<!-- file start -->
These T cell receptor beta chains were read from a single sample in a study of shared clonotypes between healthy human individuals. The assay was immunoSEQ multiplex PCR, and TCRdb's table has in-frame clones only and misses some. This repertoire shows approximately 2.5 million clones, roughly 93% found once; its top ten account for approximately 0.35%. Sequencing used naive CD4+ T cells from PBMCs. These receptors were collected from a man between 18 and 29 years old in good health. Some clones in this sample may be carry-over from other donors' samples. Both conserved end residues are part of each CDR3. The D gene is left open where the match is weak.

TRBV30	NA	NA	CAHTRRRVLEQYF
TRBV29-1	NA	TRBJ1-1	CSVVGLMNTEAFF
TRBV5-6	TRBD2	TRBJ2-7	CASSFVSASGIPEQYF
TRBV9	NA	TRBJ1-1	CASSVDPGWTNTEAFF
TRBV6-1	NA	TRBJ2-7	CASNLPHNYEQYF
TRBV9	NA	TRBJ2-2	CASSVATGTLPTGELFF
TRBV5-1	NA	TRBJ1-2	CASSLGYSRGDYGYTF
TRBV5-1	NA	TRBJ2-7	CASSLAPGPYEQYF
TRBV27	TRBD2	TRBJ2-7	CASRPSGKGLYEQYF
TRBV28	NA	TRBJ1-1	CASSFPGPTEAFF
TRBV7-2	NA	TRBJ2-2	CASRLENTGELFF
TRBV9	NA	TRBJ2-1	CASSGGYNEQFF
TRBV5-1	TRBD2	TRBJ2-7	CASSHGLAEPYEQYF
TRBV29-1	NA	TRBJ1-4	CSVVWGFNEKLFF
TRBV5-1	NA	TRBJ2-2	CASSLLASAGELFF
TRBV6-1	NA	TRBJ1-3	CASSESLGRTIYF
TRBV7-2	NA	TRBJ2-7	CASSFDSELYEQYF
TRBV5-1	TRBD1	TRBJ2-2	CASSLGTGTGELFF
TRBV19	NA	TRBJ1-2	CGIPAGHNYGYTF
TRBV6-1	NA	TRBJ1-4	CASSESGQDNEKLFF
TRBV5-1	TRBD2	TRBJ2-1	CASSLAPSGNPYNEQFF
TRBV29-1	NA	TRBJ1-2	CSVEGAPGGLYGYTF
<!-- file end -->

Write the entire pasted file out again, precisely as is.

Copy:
These T cell receptor beta chains were read from a single sample in a study of shared clonotypes between healthy human individuals. The assay was immunoSEQ multiplex PCR, and TCRdb's table has in-frame clones only and misses some. This repertoire shows approximately 2.5 million clones, roughly 93% found once; its top ten account for approximately 0.35%. Sequencing used naive CD4+ T cells from PBMCs. These receptors were collected from a man between 18 and 29 years old in good health. Some clones in this sample may be carry-over from other donors' samples. Both conserved end residues are part of each CDR3. The D gene is left open where the match is weak.

TRBV30	NA	NA	CAHTRRRVLEQYF
TRBV29-1	NA	TRBJ1-1	CSVVGLMNTEAFF
TRBV5-6	TRBD2	TRBJ2-7	CASSFVSASGIPEQYF
TRBV9	NA	TRBJ1-1	CASSVDPGWTNTEAFF
TRBV6-1	NA	TRBJ2-7	CASNLPHNYEQYF
TRBV9	NA	TRBJ2-2	CASSVATGTLPTGELFF
TRBV5-1	NA	TRBJ1-2	CASSLGYSRGDYGYTF
TRBV5-1	NA	TRBJ2-7	CASSLAPGPYEQYF
TRBV27	TRBD2	TRBJ2-7	CASRPSGKGLYEQYF
TRBV28	NA	TRBJ1-1	CASSFPGPTEAFF
TRBV7-2	NA	TRBJ2-2	CASRLENTGELFF
TRBV9	NA	TRBJ2-1	CASSGGYNEQFF
TRBV5-1	TRBD2	TRBJ2-7	CASSHGLAEPYEQYF
TRBV29-1	NA	TRBJ1-4	CSVVWGFNEKLFF
TRBV5-1	NA	TRBJ2-2	CASSLLASAGELFF
TRBV6-1	NA	TRBJ1-3	CASSESLGRTIYF
TRBV7-2	NA	TRBJ2-7	CASSFDSELYEQYF
TRBV5-1	TRBD1	TRBJ2-2	CASSLGTGTGELFF
TRBV19	NA	TRBJ1-2	CGIPAGHNYGYTF
TRBV6-1	NA	TRBJ1-4	CASSESGQDNEKLFF
TRBV5-1	TRBD2	TRBJ2-1	CASSLAPSGNPYNEQFF
TRBV29-1	NA	TRBJ1-2	CSVEGAPGGLYGYTF